Separate names with a comma.
Discussion in 'Flight Following' started by motoadve, Apr 21, 2020.
Inspite of the aircraft markings, the Garmin 496? and HUD belie any attempt to obfuscate what decade this run occurred, if any uncertainty was intended.
Also, maybe a little more top rudder (or elevator push) could have been employed when going in and out of inverted in the roll. But obviously all in all good fun.
No one knows what "top rudder" is anymore.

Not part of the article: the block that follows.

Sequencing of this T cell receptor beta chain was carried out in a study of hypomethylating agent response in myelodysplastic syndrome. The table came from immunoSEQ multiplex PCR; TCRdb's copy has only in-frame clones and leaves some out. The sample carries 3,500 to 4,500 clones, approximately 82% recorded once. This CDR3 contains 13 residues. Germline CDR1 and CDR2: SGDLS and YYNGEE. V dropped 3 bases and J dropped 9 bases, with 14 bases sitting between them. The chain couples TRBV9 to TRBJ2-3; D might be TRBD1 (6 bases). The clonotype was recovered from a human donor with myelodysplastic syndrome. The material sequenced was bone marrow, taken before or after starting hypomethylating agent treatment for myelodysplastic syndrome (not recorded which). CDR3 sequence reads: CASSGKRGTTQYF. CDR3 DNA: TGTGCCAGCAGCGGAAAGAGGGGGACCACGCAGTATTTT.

Are you speaking for everyone else but not you, or are you including yourself. If an explanation is needed, I’ll give one: it’s the rudder pedal generally above the horizon when at different parts of a roll. If your rolling to the right, as demonstrated in this video, the left rudder pedal becomes the top rudder which is gradually pushed harder to knife edge (to keep the nose above the horizon) and then a gradual release during the first part of rotation to inverted. Then as the roll continues, the right rudder becomes top and is pushed gradually harder at knife edge (to keep the nose above the horizon) and gradually relaxed when arriving upright. In the roll, one also needs to gradually incorporate more forward elevator(to keep the nose from dropping below the horizon) when near and at inverted only to relax it when coming out of inverted to avoid scooping out off your rotational heading.